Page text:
Zap2it‘s “Chuck” finale countdown continues with a chat with co-creator Chris Fedak, who has seen the series through five seasons, on closing up shop for good. You can also read the three other pieces we’ve posted so far on the end of the show.
“Chuck” has already had four or five episodes that could have served as a series finale if the perennially on-the-bubble show hadn’t made it to another season. Now, though, the end really is at hand, and co-creator Chris Fedak says that changed his approach to writing this finale.
“We designed this season to answer a lot of questions and tell a final story,” Fedak says during a break in filming of the finale in December. “So it’s a little different than in seasons past, where I had a whole back pocket or secret door where I could push the story through and find new tales to tell. This is very much, we’re closing out the ‘Chuck’ story, and we’re telling a big, epic finale. So it’s a little different this season.
“Now if someone were to say they wanted to do a ‘Chuck’ movie in the future, that would be awesome, but for the most part, this season from the get-go has been designed as the finale.”
Fedak talked a lot more about bringing the series to a close, and a little bit about what fans will see on Friday (Jan. 27).
Q: Does this finale feel different than all the other possible finales you’ve done?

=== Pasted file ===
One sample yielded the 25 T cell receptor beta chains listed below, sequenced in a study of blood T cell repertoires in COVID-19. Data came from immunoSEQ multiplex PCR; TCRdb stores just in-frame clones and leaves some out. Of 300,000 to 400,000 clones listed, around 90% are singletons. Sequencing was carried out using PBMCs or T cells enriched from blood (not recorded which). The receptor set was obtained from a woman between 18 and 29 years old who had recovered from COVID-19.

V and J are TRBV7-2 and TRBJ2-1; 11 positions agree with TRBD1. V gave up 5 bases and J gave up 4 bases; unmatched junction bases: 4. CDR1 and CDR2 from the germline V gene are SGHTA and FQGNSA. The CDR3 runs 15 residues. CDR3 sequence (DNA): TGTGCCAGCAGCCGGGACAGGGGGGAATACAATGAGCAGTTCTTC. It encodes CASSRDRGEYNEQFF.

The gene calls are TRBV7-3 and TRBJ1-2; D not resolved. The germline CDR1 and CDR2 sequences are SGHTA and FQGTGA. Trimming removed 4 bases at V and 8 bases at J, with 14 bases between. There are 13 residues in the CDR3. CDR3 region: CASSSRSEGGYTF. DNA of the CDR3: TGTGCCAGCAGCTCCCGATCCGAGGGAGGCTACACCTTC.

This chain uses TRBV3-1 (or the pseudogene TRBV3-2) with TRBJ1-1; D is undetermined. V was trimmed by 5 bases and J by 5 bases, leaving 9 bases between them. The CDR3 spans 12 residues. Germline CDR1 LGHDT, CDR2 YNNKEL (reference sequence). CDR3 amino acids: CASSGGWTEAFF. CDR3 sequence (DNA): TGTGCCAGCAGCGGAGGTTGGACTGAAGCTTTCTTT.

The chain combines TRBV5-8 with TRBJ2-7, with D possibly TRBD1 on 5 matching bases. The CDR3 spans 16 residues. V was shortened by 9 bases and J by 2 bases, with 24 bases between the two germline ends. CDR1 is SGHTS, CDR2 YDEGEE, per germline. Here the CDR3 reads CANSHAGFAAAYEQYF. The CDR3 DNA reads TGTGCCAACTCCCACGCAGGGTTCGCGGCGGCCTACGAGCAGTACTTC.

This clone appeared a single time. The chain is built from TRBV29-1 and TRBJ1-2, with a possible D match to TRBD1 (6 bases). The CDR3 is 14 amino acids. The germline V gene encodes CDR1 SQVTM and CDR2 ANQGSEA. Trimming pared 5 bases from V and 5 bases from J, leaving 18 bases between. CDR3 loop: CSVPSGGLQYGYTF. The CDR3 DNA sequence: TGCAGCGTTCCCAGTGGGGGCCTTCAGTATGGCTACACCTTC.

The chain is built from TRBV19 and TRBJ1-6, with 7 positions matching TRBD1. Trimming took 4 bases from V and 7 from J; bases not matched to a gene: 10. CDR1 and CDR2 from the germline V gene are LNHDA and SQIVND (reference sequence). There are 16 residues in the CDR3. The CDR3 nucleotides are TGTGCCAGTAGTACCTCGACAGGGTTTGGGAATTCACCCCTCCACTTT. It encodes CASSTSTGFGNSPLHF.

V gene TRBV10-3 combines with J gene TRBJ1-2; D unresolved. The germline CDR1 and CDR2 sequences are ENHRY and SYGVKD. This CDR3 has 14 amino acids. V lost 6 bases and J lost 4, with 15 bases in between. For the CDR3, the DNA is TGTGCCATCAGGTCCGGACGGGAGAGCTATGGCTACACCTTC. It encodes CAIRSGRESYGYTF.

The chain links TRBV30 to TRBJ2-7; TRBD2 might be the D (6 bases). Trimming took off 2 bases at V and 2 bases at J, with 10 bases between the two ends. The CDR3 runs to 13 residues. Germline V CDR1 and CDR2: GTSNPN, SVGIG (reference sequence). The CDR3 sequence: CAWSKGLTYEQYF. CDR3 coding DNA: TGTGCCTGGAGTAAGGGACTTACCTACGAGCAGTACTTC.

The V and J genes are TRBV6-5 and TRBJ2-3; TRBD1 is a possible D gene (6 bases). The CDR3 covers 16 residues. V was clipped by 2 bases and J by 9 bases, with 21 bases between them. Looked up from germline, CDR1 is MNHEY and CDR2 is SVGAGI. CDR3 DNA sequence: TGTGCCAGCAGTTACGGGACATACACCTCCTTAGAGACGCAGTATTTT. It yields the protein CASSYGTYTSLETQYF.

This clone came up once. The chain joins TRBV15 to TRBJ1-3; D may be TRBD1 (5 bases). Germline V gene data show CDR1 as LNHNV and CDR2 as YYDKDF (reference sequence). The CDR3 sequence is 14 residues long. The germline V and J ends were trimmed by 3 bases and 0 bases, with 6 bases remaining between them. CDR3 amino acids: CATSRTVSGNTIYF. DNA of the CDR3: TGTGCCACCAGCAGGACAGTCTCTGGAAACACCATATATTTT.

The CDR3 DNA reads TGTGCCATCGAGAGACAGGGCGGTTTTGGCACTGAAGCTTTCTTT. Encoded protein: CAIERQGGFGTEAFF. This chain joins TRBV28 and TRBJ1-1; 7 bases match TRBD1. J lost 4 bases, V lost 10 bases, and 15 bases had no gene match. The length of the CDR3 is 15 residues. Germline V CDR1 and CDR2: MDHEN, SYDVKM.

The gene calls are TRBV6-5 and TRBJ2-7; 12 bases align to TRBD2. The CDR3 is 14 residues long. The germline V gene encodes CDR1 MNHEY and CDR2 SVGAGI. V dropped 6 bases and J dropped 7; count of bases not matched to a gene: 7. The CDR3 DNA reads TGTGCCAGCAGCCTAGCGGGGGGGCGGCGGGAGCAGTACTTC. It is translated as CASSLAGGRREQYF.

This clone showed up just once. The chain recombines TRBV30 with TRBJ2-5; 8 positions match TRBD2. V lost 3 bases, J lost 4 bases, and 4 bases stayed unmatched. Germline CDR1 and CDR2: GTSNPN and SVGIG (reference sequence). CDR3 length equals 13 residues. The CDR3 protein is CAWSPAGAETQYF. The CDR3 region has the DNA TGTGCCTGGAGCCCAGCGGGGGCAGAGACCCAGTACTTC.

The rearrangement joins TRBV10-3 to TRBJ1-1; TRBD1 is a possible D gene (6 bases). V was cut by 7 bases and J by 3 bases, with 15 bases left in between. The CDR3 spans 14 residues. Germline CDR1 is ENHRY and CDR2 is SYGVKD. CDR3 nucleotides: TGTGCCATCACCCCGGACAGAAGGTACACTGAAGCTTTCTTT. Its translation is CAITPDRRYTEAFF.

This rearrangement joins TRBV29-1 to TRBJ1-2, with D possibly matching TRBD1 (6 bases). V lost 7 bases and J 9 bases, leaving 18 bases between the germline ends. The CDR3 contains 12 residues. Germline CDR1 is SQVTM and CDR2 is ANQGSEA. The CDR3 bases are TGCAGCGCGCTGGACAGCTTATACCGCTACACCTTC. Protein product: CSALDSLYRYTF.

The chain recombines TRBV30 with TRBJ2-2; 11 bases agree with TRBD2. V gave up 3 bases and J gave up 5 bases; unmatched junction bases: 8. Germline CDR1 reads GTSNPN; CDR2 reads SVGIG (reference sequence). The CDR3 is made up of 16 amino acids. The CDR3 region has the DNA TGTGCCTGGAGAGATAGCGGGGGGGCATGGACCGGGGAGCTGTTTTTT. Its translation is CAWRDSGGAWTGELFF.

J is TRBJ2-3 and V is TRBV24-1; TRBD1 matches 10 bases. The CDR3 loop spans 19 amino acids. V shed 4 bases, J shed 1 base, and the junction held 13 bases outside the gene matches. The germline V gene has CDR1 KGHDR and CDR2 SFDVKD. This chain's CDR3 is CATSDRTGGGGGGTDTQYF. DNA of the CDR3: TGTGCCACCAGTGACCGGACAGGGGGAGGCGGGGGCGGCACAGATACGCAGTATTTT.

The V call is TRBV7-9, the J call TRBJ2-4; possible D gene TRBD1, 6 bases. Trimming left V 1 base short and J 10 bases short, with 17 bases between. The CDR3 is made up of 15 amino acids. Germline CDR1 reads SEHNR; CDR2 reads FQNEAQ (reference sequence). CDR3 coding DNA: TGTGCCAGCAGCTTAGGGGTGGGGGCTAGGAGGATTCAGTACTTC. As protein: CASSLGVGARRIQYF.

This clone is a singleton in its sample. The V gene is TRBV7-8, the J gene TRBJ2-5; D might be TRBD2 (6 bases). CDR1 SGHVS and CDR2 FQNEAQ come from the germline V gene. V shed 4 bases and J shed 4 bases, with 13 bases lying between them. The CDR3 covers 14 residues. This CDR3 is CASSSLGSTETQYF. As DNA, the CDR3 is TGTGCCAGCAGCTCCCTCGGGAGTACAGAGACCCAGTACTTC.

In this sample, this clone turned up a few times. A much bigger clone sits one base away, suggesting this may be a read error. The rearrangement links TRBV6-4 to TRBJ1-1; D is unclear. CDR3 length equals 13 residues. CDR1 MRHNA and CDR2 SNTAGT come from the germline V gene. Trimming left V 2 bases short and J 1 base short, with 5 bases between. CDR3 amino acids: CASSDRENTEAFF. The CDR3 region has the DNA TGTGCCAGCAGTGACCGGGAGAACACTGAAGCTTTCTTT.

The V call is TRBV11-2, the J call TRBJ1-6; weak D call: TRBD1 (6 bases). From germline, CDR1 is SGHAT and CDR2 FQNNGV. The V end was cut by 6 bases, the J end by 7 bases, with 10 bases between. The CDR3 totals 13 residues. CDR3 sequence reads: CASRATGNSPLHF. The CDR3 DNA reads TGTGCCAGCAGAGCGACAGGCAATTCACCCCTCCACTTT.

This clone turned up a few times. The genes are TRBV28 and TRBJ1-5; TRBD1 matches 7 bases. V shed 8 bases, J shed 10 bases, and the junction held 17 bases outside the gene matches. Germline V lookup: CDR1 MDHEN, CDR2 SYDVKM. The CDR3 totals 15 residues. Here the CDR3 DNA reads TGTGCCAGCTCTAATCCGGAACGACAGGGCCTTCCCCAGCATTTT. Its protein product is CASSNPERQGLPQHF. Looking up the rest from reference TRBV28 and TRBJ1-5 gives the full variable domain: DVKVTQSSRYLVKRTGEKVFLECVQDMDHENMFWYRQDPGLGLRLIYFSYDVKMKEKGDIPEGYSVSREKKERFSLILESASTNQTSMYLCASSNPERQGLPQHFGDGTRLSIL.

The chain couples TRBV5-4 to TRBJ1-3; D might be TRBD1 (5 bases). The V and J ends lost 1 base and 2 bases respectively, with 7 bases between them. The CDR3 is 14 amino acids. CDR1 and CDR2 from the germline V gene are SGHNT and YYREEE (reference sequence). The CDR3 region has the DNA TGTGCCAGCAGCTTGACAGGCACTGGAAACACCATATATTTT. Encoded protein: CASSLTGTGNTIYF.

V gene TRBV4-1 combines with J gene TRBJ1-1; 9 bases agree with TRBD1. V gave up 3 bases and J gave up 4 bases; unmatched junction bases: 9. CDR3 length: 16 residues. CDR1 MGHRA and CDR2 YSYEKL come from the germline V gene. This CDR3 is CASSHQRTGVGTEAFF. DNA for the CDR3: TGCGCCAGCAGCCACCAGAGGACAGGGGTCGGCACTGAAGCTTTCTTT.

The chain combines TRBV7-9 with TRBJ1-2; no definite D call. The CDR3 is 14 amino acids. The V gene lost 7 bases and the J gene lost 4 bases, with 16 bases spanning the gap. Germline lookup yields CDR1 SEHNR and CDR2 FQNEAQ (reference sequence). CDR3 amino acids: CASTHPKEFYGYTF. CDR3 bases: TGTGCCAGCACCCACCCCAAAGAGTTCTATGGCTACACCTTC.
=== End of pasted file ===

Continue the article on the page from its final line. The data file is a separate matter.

A: It’s different. It’s definitely a different type of ending. My instinct as a writer is always to — especially as a television writer — [say] you’re going to want to see what happens next. That’s not not a part of this, but it’s constructed in a different way. It’s definitely a final moment.
Q: When you say “big, epic finale” — tell us about the scope of these final two episodes.
A: The last three episodes of the season — we just finished the cut on episode 11, “Chuck vs. the Bullet Train,” which is set on a Japanese bullet train. The ending is so epic … it’s emotionally epic. Not necessarily in regard to things exploding, because we’ve always found on our show that we can have bombs and explosions and a lot of really fun stuff like that, but really it’s the emotions of these characters.
We mess with those emotions in such a big, huge, epic way at the end of episode 11 to tease the final two episodes. … It’s going to be not only a huge action-adventure — here we are [on location] doing our big, “Man Who Knew Too Much” set piece for Act 4 of the finale — but we’re also going to have huge emotion. Everything is on the line … it’s a really emotional experience. I think we’ve all found that as we’ve been working on this episode, it’s not just about blowing something up, it’s really about where we’ve taken these characters over five years and just how different they are.
Q: We heard you had two and three units working on some days in the last week.
A: Yeah, I spent all the money. There will be no extra money I can give back to Warner Bros. at the end of this process. We’ve essentially blown it out. We have multiple units going on each day, we have set pieces. We were over at Universal the other night shooting Berlin. So we’ve gone a little international. For most of the season we’ve kept it pretty domestic. I like that idea, I like bringing it back to the States and making the show a little bit smaller. Now we’re blowing it out. We’re going back to the big tradition of Berlin, of Japanese bullet trains. But also, our second-to-last episode is very much an intimate thriller. A lot of very exciting things happen within our core, usual home bases.